June 15 2024


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Wheaton: Women In Gaming

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Gaming is often seen as a male activity, but Wil Wheaton wants women to feel welcome too.

Wheaton is not a fan of online bullying in any form and encouraged both the gaming industry and players to accept and embrace women players.

“What’s happening to women just now online is just an extension of what happens to women all the time out in the world,” said Wheaton. “Every woman I know has at one point been menaced or felt threatened by a man.”

The actor is heartened by those who stand up against this type of behavior. “But I think one of the hopeful things that we’ve seen has been a clear, unambiguous, massive majority of people saying that this is unacceptable and it has to stop,” he said.

Game publishers also need to get on board with the fact that women are interested in gaming too. “Ten years ago there was an idea that women didn’t play games,” said Wheaton. “That’s clearly incorrect, but to some people there’s still an idea that if you make a game that isn’t exclusionary of women then you’re somehow threatening gaming – that’s super-childish.

“The industry needs to grow up and stop treating women as an anomaly.”

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9 thoughts on “Wheaton: Women In Gaming

  1. EVERY woman you know “has at one point been menaced or felt threatened by a man”.

    Okay, Wesley.

  2. Maybe or maybe not. I’m female and have been (including a stalker once; very scary). Once I talked to two of my neighborhood friends. We got into a discussion about abuse. Turns out both of them had been raped.

    So yeah, it’s out there. This is coming from a woman. Most women just don’t talk about it. I wouldn’t say *every* woman has felt menaced, but I wouldn’t be surprised if *most* hadn’t at some point.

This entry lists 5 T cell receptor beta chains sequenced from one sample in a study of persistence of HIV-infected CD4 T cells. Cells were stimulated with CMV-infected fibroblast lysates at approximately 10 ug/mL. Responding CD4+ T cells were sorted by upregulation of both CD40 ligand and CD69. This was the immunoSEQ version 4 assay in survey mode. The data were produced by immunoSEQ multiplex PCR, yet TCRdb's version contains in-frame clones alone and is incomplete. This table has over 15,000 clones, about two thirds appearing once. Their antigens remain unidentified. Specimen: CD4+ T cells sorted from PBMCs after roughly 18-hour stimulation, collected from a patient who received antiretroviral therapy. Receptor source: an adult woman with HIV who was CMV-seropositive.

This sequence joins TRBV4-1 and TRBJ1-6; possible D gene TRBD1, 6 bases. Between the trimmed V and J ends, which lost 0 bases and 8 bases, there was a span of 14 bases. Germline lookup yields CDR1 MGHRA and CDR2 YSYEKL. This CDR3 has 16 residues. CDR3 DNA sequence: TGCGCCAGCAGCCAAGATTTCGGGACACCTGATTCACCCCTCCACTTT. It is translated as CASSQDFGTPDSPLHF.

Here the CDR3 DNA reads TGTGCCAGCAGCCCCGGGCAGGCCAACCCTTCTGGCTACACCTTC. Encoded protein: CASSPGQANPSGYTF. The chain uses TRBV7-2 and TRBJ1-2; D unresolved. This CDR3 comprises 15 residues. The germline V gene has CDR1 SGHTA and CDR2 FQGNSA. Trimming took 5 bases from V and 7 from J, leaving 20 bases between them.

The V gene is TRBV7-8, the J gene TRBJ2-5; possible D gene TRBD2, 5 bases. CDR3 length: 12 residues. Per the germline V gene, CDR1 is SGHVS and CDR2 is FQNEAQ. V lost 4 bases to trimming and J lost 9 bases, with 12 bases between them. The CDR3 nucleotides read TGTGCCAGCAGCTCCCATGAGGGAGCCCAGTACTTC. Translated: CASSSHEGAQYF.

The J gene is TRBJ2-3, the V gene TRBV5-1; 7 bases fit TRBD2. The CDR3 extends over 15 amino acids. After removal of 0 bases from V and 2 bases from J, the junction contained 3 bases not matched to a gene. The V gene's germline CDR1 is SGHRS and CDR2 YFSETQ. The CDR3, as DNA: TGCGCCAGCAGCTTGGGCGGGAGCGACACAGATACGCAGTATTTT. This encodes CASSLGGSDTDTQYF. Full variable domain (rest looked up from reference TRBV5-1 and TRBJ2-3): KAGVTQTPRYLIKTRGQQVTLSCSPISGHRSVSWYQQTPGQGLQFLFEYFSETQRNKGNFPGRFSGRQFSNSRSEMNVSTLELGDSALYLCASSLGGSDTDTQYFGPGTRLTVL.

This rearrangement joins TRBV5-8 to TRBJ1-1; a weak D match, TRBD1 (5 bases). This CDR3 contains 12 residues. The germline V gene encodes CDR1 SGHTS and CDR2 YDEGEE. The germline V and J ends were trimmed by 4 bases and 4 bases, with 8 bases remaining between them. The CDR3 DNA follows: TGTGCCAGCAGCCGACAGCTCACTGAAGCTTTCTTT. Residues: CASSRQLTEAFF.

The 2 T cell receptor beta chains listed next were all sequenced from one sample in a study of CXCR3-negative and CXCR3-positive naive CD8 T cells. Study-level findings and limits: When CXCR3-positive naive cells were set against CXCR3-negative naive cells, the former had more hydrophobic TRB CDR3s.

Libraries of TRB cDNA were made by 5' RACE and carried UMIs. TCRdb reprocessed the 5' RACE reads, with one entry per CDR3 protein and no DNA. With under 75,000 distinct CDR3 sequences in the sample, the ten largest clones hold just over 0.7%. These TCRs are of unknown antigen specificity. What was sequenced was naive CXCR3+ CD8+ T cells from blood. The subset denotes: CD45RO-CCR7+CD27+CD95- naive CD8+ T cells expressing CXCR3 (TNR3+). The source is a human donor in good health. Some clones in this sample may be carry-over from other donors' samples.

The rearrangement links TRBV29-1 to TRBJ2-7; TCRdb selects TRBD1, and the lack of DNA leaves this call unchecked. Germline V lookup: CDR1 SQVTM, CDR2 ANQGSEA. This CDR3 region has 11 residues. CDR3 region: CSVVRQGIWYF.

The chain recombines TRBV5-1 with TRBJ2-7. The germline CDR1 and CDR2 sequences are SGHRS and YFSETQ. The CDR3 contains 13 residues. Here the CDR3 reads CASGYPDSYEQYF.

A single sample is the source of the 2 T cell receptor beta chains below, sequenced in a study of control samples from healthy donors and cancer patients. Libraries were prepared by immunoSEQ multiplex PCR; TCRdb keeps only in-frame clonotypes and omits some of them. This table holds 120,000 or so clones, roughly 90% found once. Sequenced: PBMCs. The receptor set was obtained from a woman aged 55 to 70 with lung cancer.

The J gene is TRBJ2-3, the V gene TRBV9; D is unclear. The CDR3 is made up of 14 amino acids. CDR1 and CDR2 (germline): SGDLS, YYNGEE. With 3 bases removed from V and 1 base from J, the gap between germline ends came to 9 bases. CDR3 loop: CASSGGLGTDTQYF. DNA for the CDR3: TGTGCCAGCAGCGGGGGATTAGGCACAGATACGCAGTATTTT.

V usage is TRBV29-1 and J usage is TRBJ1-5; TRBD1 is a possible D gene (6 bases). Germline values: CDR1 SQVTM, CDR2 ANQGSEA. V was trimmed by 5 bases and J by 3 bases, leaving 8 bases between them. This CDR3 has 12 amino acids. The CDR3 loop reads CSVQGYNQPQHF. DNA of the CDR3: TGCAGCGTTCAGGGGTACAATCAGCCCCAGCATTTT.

3. Today my wife pointed out a local YWCA and I said, “That’s been there forever.” I, and she, both knew that I did not mean that it had existed since the beginning of time, and far predates human habitation in this part of the world. Exaggerations for effect, such as Wheaton is using, are part of our language, and being a pedant does not make you smarter than anyone else — often quite the opposite.

  4. Every former child actor I know has at one point been a smug bearded douchebag with a messiah complex.

  5. Oh, these things are all too real. I’ve had women in my life who’ve experienced things from intimidation to threats to beatings, including a close friend of mine who endured rape and abuse from multiple men, one from within her own family.

    But Wheaton’s statement that every woman he knows has “been menaced or felt threatened” (whatever that means) by a man — all of them, one hundred percent — is a preposterously dumb thing to say; first, because no they haven’t, Wesley; second, because a statement like that is so ridiculous on its face that it trivializes real, actual violence against women, and third, because it promotes the meme that men are predators at their core. If what Wheaton said was true and every woman he knows in his life was subject to some degree of harassment from a man, that would mean that, statistically, 90+% of men in America would have to be sexual predators of one type or another and women should distrust nearly all of them.

    Nearly all, that is, except for the rare good man like Wil Wheaton. He’s okay.

  6. Wil Wheaton isn’t speaking out against violence against women. Wil Wheaton is using straw men to speak out against bullying of women during online gaming sessions, without providing any examples of such bullying or any evidence that it happens disproportionately to women at all. He then makes the leap from that to the incredibly stupid assertion that the bullying he claims is happening is an extension of what happens to women “all the time” and that one hundred percent of the women he knows have been victims at one time or another.

    Yes, I’d call that douchebaggery. The people who are loudest about handing out directives like “don’t be a dick” are usually trying to insulate themselves from criticism on such grounds.

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